[Chimera-users] Chimera comparing homodimer with flipped homodimer
meng at cgl.ucsf.edu
Mon Apr 3 10:09:45 PDT 2017
The “mm” command used to align the structures and “measure rotation” used to report the resulting rotation are fully described in the documentation, see
> On Apr 3, 2017, at 8:15 AM, Kavya Shankar <kavshank at umail.iu.edu> wrote:
> Hi Elaine,
> I want to know exactly how the axis of symmetry has been calculated for the dimer. What coordinates are used to perform the alignment of the chains? This will really help me out with my research.
> Thank you.
> Kavya Shankar
> On Thu, Mar 30, 2017 at 11:25 AM, Elaine Meng <meng at cgl.ucsf.edu> wrote:
> Hi Kavya,
> I didn’t have a good example handy yesterday, but here is a more specific example, in commands:
> open 5hvp
> open 5hvp
> mm #0:.a:.b #1:.b:.a pair ss
> show :241.b
> measure rotation #0 #1
> This opens PDB 5HVP twice, matches it to itself except pairing A in one with B in the other and vice versa, shows only residue 241 in chain B so that you can see pairing is A-B, and measures axis of rotation between the two copies of 5HVP. The measurement is also reported in the Reply Log (open from Favorites menu):
> Position of 5hvp (#1) relative to 5hvp (#0) coordinates:
> Matrix rotation and translation
> -0.32555997 0.82635225 -0.45951350 0.78339640
> 0.82635225 0.01248149 -0.56301524 15.06413576
> -0.45951350 -0.56301524 -0.68692152 28.23994571
> Axis 0.58070648 0.71150597 -0.39565040
> Axis point -5.75571422 -0.00000000 18.30836454
> Rotation angle (degrees) 180.00000000
> Shift along axis 0.00000000
> I also attach an image below.
> I hope this helps,
> Elaine C. Meng, Ph.D.
> UCSF Computer Graphics Lab (Chimera team) and Babbitt Lab
> Department of Pharmaceutical Chemistry
> University of California, San Francisco
>> On Mar 29, 2017, at 10:10 AM, Elaine Meng <meng at cgl.ucsf.edu> wrote:
>> Hi Kavya,
>> I think I understood you, but I can only repeat the same answer. I do not know of any way to get the axis in Chimera except by first superimposing two copies of the dimer. Open the AB dimer twice (A1-B1 and A2-B2), superimpose A1 to B2 and B1 to A2. Then if you still care about where the axis is you can calculate it from the already superimposed structures with “measure rotation.”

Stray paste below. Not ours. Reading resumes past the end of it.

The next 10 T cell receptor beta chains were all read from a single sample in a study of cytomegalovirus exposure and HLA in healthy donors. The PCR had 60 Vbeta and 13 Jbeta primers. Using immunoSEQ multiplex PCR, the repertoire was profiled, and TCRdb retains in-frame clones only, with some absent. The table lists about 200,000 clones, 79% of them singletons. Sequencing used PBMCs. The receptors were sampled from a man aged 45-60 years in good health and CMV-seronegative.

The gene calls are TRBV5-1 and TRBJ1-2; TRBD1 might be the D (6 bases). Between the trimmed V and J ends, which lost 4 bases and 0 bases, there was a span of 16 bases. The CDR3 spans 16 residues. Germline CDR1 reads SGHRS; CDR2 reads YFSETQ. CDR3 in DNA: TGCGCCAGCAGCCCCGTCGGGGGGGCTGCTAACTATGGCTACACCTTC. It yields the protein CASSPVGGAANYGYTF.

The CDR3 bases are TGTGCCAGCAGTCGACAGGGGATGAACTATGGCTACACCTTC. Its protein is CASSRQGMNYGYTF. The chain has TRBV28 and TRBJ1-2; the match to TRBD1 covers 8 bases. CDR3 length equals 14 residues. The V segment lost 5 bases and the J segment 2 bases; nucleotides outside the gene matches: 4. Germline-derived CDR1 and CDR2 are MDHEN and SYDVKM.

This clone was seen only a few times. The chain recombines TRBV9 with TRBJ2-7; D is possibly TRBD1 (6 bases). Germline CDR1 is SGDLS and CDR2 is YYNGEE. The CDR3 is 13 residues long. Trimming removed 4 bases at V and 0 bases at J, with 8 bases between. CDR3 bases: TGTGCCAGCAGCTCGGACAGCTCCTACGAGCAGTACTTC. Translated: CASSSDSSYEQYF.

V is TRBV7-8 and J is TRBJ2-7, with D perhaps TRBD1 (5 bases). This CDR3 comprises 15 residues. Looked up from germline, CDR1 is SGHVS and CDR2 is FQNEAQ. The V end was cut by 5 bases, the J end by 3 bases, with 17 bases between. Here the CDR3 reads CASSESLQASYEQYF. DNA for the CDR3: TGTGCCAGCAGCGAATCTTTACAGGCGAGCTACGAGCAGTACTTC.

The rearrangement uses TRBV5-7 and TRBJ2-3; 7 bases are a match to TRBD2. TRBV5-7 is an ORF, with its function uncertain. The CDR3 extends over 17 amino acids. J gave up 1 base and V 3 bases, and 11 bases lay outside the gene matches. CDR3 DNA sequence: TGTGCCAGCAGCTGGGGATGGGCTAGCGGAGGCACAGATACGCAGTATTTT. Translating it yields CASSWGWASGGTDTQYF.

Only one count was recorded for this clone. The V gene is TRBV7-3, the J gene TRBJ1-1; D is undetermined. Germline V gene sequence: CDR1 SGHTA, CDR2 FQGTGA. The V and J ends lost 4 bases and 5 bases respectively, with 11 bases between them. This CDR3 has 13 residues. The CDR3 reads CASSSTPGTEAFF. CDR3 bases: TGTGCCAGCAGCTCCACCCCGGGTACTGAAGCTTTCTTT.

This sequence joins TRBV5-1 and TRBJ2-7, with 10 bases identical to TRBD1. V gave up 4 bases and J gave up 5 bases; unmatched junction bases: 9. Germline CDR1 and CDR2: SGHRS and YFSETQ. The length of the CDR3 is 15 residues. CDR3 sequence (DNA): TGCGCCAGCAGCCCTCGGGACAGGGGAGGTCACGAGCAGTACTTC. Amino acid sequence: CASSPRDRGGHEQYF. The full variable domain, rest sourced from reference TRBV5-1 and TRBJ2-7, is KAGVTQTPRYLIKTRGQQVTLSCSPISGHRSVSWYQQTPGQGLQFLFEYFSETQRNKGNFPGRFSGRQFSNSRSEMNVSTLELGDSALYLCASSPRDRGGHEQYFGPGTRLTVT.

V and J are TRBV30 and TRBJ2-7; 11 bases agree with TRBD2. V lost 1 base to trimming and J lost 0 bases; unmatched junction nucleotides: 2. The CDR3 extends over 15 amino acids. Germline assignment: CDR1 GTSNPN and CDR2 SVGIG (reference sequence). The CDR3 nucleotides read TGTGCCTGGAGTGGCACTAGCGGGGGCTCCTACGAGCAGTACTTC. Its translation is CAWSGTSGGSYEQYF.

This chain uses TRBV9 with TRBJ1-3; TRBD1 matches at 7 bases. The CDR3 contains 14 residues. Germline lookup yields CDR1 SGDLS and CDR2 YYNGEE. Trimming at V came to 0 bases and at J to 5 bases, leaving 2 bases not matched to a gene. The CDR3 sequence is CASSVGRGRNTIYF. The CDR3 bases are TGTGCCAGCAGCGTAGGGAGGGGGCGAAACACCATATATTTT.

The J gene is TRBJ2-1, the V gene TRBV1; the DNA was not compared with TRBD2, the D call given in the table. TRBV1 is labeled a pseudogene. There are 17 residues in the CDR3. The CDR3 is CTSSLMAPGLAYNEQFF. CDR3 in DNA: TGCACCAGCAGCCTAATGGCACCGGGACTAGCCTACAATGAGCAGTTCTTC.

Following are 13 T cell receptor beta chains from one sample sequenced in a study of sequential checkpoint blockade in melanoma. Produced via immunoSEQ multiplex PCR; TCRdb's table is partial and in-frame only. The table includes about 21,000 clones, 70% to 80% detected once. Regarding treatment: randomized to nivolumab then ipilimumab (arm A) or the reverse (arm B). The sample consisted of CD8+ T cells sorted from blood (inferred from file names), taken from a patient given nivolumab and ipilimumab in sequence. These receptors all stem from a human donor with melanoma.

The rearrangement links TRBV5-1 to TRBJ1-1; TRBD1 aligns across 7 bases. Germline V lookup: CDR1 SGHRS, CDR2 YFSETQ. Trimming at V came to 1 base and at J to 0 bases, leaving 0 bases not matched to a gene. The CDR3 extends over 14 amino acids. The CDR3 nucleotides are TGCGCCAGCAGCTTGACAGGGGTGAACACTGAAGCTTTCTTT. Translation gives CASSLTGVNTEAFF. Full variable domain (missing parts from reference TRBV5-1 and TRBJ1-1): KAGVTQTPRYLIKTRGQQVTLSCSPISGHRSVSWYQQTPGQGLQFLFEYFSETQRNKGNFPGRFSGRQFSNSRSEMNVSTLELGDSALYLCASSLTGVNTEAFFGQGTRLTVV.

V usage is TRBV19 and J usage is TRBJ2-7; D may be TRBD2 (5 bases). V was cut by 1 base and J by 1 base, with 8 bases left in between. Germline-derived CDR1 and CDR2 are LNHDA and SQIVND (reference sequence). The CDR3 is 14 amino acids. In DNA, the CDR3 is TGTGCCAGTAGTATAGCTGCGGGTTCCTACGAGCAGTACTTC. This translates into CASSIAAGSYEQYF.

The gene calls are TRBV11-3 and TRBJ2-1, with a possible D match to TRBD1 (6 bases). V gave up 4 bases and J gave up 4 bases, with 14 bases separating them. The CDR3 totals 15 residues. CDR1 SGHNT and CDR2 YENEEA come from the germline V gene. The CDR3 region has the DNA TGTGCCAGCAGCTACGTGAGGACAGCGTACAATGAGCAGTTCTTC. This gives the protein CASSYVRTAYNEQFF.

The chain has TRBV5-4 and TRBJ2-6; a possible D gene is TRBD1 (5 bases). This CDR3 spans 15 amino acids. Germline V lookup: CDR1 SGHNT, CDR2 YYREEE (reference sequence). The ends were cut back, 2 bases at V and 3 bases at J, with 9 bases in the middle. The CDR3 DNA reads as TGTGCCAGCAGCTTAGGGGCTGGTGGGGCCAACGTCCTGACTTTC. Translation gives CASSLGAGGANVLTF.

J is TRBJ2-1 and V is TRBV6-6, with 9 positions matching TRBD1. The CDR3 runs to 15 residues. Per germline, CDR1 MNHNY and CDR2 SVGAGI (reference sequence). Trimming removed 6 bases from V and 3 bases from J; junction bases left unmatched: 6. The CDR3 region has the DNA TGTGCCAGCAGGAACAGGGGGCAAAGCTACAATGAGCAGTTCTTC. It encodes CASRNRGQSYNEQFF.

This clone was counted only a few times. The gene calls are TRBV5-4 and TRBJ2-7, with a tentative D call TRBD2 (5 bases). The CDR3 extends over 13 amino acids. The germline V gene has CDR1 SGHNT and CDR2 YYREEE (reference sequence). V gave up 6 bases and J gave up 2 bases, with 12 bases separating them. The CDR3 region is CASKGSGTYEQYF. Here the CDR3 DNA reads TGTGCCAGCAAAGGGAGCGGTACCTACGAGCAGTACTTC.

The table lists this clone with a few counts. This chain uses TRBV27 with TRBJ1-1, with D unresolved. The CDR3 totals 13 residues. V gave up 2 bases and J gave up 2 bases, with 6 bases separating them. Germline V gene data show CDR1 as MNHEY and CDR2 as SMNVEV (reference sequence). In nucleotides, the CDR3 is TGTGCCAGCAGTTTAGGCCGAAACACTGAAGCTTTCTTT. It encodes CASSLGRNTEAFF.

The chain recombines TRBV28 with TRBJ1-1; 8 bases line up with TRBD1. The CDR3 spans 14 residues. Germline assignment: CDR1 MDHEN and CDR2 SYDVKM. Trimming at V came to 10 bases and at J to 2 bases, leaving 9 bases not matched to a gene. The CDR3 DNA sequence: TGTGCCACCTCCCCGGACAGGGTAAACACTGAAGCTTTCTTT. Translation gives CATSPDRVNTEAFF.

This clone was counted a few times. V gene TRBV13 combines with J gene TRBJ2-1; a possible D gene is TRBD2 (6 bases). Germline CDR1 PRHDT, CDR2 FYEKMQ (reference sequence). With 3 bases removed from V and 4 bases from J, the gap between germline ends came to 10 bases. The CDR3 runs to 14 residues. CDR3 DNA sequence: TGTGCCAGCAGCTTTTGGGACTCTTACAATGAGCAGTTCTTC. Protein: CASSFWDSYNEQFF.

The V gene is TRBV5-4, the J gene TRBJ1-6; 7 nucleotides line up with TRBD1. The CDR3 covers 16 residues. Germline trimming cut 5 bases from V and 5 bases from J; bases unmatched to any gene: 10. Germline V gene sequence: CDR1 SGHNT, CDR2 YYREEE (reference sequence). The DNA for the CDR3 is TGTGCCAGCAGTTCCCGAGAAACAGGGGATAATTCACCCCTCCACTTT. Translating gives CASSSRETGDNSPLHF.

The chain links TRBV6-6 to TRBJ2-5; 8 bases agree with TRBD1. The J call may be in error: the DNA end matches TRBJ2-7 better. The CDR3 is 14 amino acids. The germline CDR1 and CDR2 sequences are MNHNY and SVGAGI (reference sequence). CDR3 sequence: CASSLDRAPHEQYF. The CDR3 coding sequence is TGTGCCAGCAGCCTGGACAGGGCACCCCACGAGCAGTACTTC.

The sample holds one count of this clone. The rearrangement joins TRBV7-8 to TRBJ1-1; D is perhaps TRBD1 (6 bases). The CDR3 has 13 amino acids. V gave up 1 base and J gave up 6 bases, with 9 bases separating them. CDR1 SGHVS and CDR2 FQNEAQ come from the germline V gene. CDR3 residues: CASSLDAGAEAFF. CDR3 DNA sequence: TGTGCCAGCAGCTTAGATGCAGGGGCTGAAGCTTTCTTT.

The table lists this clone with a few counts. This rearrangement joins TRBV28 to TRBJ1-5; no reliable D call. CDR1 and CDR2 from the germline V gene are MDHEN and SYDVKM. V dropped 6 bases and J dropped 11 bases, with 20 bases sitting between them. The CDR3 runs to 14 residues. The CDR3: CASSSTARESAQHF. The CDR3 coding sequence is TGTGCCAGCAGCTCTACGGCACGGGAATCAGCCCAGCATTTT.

>>> On Mar 29, 2017, at 10:05 AM, Kavya Shankar <kavshank at umail.iu.edu> wrote:
>>> To be more specific, I want to find the two-fold symmetry axis in the dimer so that when I rotate the original structure I get another structure that is similar to the first with the chains' positions interchanged.
>>> Thank you.
>>> Kavya Shankar
>>> On Wed, Mar 29, 2017 at 12:18 PM, Elaine Meng <meng at cgl.ucsf.edu> wrote:
>>>> On Mar 29, 2017, at 9:01 AM, Kavya Shankar <kavshank at umail.iu.edu> wrote:
>>>> Is it possible to find the axis of symmetry for a dimer? I am looking to rotate the dimer along this axis by 180 degrees so that I can compare the two structures.
>>>> Thank you.
>>>> Kavya Shankar
>>> Hi Kavya,
>>> Why not just match (superimpose) one monomer to the other and compare directly? At least from the Chimera perspective, the question seems backwards because maybe you could figure out the axis AFTER matching. However, if the purpose of finding the axis is just to compare the monomers, I would just superimpose them and forget about the axis. If you had dimer A-B you could either “split” (command) and match A to B, or you could open A-B twice and match A1 to B2 (and/or B1 to A2). This page discusses the ways to superimpose structures in Chimera; probably Matchmaker (GUI or command) would be the easiest.
>>> After two models are superimposed, you can get the axis and rotation amount with command “measure rotation”
>>> I hope this helps,
>>> Elaine C. Meng, Ph.D.
>>> UCSF Computer Graphics Lab (Chimera team) and Babbitt Lab
>>> Department of Pharmaceutical Chemistry
>>> University of California, San Francisco
>>> P.S. seemed like a user question so I put it on the chimera-users list … chimera-dev is more for programming issues
>>> Chimera-dev mailing list
>>> Chimera-dev at cgl.ucsf.edu
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